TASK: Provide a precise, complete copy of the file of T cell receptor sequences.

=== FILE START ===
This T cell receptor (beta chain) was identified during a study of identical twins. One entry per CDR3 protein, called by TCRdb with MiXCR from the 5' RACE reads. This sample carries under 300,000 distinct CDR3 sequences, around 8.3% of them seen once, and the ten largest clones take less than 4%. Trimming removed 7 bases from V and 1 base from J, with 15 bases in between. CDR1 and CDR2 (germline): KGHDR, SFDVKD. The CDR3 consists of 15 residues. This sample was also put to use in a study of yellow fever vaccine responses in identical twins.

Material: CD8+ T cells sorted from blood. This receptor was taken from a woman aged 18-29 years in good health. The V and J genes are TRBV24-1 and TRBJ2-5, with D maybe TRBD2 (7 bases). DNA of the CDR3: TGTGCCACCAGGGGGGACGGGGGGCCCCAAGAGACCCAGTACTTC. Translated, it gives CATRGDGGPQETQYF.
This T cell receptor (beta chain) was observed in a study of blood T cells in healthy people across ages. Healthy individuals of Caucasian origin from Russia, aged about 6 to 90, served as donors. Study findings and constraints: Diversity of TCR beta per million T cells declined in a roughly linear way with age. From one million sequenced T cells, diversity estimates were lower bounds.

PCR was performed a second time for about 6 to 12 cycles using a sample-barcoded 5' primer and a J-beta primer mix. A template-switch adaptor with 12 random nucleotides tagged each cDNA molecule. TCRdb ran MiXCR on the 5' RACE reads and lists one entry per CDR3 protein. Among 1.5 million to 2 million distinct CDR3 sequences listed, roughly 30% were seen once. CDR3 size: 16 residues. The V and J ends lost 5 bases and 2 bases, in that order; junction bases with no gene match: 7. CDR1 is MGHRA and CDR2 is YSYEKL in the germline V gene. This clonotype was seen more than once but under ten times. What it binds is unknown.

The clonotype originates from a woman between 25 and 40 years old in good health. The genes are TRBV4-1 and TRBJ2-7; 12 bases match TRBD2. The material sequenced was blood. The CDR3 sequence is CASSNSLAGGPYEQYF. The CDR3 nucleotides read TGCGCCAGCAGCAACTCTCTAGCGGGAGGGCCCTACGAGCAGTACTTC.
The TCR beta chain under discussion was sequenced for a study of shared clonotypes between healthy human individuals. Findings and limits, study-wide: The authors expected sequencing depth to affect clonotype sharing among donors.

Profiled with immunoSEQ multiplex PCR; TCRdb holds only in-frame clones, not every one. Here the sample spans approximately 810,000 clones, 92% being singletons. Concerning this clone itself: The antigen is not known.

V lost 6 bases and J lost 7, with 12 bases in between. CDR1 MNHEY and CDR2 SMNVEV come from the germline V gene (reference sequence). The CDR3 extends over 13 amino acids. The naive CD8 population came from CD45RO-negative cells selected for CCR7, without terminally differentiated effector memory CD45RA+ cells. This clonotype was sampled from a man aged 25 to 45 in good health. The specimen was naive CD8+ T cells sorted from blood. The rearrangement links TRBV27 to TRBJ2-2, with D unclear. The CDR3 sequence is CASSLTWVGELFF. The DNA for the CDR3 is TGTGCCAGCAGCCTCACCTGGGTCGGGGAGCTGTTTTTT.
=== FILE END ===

This T cell receptor (beta chain) was identified during a study of identical twins. One entry per CDR3 protein, called by TCRdb with MiXCR from the 5' RACE reads. This sample carries under 300,000 distinct CDR3 sequences, around 8.3% of them seen once, and the ten largest clones take less than 4%. Trimming removed 7 bases from V and 1 base from J, with 15 bases in between. CDR1 and CDR2 (germline): KGHDR, SFDVKD. The CDR3 consists of 15 residues. This sample was also put to use in a study of yellow fever vaccine responses in identical twins.

Material: CD8+ T cells sorted from blood. This receptor was taken from a woman aged 18-29 years in good health. The V and J genes are TRBV24-1 and TRBJ2-5, with D maybe TRBD2 (7 bases). DNA of the CDR3: TGTGCCACCAGGGGGGACGGGGGGCCCCAAGAGACCCAGTACTTC. Translated, it gives CATRGDGGPQETQYF.
This T cell receptor (beta chain) was observed in a study of blood T cells in healthy people across ages. Healthy individuals of Caucasian origin from Russia, aged about 6 to 90, served as donors. Study findings and constraints: Diversity of TCR beta per million T cells declined in a roughly linear way with age. From one million sequenced T cells, diversity estimates were lower bounds.

PCR was performed a second time for about 6 to 12 cycles using a sample-barcoded 5' primer and a J-beta primer mix. A template-switch adaptor with 12 random nucleotides tagged each cDNA molecule. TCRdb ran MiXCR on the 5' RACE reads and lists one entry per CDR3 protein. Among 1.5 million to 2 million distinct CDR3 sequences listed, roughly 30% were seen once. CDR3 size: 16 residues. The V and J ends lost 5 bases and 2 bases, in that order; junction bases with no gene match: 7. CDR1 is MGHRA and CDR2 is YSYEKL in the germline V gene. This clonotype was seen more than once but under ten times. What it binds is unknown.

The clonotype originates from a woman between 25 and 40 years old in good health. The genes are TRBV4-1 and TRBJ2-7; 12 bases match TRBD2. The material sequenced was blood. The CDR3 sequence is CASSNSLAGGPYEQYF. The CDR3 nucleotides read TGCGCCAGCAGCAACTCTCTAGCGGGAGGGCCCTACGAGCAGTACTTC.
The TCR beta chain under discussion was sequenced for a study of shared clonotypes between healthy human individuals. Findings and limits, study-wide: The authors expected sequencing depth to affect clonotype sharing among donors.

Profiled with immunoSEQ multiplex PCR; TCRdb holds only in-frame clones, not every one. Here the sample spans approximately 810,000 clones, 92% being singletons. Concerning this clone itself: The antigen is not known.

V lost 6 bases and J lost 7, with 12 bases in between. CDR1 MNHEY and CDR2 SMNVEV come from the germline V gene (reference sequence). The CDR3 extends over 13 amino acids. The naive CD8 population came from CD45RO-negative cells selected for CCR7, without terminally differentiated effector memory CD45RA+ cells. This clonotype was sampled from a man aged 25 to 45 in good health. The specimen was naive CD8+ T cells sorted from blood. The rearrangement links TRBV27 to TRBJ2-2, with D unclear. The CDR3 sequence is CASSLTWVGELFF. The DNA for the CDR3 is TGTGCCAGCAGCCTCACCTGGGTCGGGGAGCTGTTTTTT.